I am creating a Visualforce plugin that allows me to add data to the Account and Opportunity pages. The data I am adding easily follows the model of a SPA, so I decided to use AngularJS within my Visualforce plugin.

So far, everything worked fine when I was only using the Account page -- I was able to just add text/ng-template scripts to render my particular views in the application, and edit just one file.

Now, I am extending the plugin to work on the Opportunity Page, too; the front-facing portion of plugin literally requires the exact same code to render on both the opportunity and account page.

I attempted first to find some way to render a partial view in Apex so that I could just have all my display logic in one file; it wasn't ideal, and there didn't seem to be a way to do that.

Then, I tried using linking to StaticResource html files that contain my angular page templates, but for some reason (despite getting a url for them), I cannot link to them; I think Salesforce simply does not let me link to static resources in this manner.

How exactly can I use template files in order to not have to copy/paste all my code, once in a visualforce page for the AccountController, and once in my visualforce page for the OpportunityController?

5 Answers 5


I do alot of salesforce angular work.

I take it you're using a Router of some sort, be it the built in $router or Ui-Router.

Regardless of which one you use, when you're given a choice to include a template via url do this:

  templateURL: '/apex/NameOfTemplateVFPage'

In your template partial, make sure to turn the sidebar, headers, and standard css OFF. And set the doctype to html-5.0

Lastly, if you're utilizing ngForce (shameless plug) when the lawyers get done pissing at each other, there will be an update that enables you to strip off the excess JS that Salesforce inserts into all vf pages when you're loading partials.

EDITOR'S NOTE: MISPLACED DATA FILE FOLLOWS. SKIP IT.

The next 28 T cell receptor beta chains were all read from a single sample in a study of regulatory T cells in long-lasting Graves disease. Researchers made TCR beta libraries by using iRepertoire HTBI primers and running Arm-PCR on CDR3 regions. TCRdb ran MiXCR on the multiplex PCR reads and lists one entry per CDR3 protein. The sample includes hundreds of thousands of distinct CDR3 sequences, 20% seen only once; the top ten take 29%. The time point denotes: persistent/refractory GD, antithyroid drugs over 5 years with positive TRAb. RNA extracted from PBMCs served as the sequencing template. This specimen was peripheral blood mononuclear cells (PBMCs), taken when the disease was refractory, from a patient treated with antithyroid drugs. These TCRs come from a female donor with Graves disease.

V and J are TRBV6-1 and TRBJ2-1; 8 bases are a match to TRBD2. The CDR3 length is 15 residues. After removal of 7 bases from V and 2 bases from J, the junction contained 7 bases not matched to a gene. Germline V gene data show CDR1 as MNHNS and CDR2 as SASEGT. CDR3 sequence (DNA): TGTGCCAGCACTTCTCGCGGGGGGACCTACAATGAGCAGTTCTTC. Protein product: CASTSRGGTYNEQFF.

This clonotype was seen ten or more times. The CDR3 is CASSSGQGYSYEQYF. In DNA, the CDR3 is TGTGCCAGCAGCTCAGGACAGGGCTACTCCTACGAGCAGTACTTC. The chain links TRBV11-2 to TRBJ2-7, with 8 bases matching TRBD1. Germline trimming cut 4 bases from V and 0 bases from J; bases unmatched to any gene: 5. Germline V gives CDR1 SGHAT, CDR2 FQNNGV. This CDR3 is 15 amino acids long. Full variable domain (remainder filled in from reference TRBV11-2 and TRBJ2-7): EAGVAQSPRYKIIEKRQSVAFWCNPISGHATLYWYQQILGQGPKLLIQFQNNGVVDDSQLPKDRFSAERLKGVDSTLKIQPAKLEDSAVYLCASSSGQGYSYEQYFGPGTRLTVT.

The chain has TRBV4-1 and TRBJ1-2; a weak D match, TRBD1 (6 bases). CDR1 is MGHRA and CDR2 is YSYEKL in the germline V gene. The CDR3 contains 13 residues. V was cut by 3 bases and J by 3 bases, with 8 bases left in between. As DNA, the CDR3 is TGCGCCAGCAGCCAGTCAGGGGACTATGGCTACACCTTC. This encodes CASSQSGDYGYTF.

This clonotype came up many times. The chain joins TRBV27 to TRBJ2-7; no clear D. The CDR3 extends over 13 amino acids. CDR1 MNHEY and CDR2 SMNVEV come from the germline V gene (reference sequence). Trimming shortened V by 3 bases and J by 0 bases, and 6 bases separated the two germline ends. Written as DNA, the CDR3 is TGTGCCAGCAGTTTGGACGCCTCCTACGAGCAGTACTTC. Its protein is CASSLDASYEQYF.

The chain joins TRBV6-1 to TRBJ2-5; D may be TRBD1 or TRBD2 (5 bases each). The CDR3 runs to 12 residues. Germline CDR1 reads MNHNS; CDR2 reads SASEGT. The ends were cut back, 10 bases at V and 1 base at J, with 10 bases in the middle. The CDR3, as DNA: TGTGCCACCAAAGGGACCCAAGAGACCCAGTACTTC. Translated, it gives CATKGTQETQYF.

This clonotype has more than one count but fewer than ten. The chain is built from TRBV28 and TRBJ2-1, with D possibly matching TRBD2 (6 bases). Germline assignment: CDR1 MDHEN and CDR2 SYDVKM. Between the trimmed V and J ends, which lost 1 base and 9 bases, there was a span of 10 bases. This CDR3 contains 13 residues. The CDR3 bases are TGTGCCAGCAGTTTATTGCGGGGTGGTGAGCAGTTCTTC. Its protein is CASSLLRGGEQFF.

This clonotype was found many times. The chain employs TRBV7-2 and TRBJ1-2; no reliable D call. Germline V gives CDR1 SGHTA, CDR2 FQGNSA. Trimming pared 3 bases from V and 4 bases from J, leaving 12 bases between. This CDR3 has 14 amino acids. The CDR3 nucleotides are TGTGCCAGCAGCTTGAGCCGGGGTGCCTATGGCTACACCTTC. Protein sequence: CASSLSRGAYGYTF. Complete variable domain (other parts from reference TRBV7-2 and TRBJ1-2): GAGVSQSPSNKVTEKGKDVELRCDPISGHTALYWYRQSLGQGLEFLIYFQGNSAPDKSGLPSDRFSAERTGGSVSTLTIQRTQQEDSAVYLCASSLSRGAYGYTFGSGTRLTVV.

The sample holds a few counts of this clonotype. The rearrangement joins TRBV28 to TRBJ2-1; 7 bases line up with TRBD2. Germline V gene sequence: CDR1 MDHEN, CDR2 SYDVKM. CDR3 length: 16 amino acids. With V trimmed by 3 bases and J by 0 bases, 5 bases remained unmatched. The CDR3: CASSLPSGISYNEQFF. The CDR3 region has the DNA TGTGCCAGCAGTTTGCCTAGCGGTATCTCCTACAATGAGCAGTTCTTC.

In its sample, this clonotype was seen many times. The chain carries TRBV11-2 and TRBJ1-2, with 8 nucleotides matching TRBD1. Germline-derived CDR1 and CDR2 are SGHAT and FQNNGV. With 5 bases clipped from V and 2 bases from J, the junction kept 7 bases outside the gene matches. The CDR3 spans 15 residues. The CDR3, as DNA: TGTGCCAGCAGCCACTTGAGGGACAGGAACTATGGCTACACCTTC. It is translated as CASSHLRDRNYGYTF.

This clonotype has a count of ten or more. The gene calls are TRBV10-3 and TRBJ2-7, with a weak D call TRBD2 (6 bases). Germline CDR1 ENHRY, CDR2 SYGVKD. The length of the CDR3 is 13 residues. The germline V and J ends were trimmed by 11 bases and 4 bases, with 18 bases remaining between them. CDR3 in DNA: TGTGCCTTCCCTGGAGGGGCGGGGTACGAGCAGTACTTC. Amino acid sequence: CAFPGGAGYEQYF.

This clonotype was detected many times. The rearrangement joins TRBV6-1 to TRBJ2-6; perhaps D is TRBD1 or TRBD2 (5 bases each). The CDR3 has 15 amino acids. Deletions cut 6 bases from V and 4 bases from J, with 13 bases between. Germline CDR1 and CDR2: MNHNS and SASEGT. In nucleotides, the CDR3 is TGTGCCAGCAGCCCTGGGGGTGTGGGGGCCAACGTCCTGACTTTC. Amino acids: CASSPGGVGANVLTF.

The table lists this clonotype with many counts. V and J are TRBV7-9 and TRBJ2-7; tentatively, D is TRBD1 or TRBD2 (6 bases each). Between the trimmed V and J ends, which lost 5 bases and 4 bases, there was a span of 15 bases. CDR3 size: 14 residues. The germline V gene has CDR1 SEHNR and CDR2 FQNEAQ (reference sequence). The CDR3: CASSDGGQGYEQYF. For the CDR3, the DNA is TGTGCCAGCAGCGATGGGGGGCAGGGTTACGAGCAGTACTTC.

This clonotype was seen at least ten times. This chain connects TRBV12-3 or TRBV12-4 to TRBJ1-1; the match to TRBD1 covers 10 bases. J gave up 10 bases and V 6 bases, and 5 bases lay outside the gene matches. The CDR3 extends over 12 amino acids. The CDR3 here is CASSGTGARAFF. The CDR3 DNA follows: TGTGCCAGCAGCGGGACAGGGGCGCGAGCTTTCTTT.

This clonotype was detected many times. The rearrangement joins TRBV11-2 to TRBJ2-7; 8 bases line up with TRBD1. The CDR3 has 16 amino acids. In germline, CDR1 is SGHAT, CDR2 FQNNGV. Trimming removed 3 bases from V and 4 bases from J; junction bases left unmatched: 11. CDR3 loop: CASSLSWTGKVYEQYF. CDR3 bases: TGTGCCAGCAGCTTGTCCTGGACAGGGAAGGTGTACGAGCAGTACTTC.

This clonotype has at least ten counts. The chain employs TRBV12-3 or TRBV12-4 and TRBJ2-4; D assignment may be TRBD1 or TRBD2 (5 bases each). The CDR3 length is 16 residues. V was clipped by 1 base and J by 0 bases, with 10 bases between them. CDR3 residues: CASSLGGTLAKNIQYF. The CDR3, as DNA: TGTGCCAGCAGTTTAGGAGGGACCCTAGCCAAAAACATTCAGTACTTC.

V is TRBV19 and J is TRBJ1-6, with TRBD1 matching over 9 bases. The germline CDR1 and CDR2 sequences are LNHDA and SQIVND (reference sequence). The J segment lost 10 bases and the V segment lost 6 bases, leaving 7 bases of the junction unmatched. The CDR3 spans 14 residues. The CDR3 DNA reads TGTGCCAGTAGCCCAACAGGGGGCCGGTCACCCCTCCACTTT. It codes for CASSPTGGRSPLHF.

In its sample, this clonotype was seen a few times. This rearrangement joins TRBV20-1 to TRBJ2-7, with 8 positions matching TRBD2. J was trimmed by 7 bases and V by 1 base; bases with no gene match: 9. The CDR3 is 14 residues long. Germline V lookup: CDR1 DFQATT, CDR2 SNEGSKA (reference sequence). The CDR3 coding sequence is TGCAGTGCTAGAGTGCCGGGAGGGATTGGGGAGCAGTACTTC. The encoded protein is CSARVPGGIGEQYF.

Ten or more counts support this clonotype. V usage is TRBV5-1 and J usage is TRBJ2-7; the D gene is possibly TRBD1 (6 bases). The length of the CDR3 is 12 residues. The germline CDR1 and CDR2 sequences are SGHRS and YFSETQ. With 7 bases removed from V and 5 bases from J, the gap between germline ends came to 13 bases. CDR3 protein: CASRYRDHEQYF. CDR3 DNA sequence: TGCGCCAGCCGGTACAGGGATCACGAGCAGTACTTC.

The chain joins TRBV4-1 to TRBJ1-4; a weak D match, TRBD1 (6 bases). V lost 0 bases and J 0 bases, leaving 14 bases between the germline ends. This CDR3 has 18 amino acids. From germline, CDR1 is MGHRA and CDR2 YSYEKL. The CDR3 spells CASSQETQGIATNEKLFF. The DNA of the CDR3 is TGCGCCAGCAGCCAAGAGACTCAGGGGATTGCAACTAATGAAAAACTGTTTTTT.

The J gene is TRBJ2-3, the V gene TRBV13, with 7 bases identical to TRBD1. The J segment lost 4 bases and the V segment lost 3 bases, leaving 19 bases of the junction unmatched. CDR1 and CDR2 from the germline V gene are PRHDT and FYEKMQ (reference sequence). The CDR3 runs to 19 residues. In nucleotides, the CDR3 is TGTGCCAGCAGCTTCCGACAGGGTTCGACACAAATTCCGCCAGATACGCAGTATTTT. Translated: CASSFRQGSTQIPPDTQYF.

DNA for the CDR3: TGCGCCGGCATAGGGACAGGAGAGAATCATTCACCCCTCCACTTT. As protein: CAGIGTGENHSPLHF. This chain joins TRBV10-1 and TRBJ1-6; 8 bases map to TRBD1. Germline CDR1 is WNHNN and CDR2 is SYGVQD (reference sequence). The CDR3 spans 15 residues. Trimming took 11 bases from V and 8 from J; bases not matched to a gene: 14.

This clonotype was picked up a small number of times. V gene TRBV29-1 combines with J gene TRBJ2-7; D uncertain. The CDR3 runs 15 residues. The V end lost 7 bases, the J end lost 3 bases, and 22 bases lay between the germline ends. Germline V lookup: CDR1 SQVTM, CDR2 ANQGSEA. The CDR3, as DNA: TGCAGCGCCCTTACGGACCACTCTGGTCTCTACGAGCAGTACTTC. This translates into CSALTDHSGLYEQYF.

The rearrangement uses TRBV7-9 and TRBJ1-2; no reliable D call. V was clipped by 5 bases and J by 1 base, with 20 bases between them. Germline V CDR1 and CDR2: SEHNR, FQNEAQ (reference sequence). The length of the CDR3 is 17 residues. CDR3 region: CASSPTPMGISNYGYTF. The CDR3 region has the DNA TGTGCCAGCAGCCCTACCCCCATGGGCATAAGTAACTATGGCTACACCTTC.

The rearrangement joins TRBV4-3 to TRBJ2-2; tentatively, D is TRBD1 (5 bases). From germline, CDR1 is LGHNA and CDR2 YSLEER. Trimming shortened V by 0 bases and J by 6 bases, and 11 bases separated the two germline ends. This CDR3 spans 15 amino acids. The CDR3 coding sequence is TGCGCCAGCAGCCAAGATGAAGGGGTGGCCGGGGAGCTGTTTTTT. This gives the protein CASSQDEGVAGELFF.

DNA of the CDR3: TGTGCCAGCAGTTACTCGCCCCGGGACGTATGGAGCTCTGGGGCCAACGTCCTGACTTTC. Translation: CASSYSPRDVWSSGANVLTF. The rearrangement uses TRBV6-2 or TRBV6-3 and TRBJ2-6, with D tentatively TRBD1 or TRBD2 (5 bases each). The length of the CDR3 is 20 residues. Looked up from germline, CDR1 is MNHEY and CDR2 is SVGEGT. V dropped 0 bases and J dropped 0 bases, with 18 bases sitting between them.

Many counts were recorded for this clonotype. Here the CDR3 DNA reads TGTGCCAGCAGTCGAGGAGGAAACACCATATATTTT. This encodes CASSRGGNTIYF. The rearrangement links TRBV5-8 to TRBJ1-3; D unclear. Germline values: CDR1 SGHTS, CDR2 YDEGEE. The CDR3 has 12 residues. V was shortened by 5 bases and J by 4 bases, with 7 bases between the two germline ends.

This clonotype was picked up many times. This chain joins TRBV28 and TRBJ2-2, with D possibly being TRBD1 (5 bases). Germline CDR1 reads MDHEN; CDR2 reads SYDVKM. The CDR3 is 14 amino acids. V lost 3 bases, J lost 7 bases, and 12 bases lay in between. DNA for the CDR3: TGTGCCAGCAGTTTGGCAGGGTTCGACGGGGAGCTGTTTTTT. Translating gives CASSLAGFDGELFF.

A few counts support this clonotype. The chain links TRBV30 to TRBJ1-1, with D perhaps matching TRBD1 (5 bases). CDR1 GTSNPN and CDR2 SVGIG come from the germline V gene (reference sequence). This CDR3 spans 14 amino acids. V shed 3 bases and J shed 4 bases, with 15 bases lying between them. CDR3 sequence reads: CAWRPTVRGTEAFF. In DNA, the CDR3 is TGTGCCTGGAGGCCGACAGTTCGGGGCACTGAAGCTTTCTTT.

• I was attempting to add a router, but resorted to using inline templates because I could not figure out how to properly lead to the router. So If I were to add a page, say, 'Foo', that I want to use as my template, the url to reference it is just /apex/Foo? Commented Feb 21, 2014 at 19:06
  • I was hoping for an answer to be posted here that allows many templates to be kept in a single Salesforce resource so that a single GET will pull and cache the templates at the client side (and profiles don't have to be changed each time a template is added). Especially given mechanisms like <script type="test/ng-template" id="zippy.html">...</script> and ng-include. Are you saying that this is not possible on Salesforce?
    – Keith C
    Commented Feb 21, 2014 at 19:12
  • I attempted to do this, but the content inside my partial didn't load and I just got a weird bar that has an 'x', the page name, and a few icons to disable development mode. Commented Feb 21, 2014 at 19:37
  • 1
    @PhilBarresi hope you post this approach as an answer if it works; a Visualforce page per template doesn't seem a good way to go.
    – Keith C
    Commented Feb 21, 2014 at 19:43
  • 1
    @Mugambo IMHO it is the best approach. The static resource can be a single ZIP file with many templates in it or you can use a static resource per template which is a bit easier for edits while you are developing.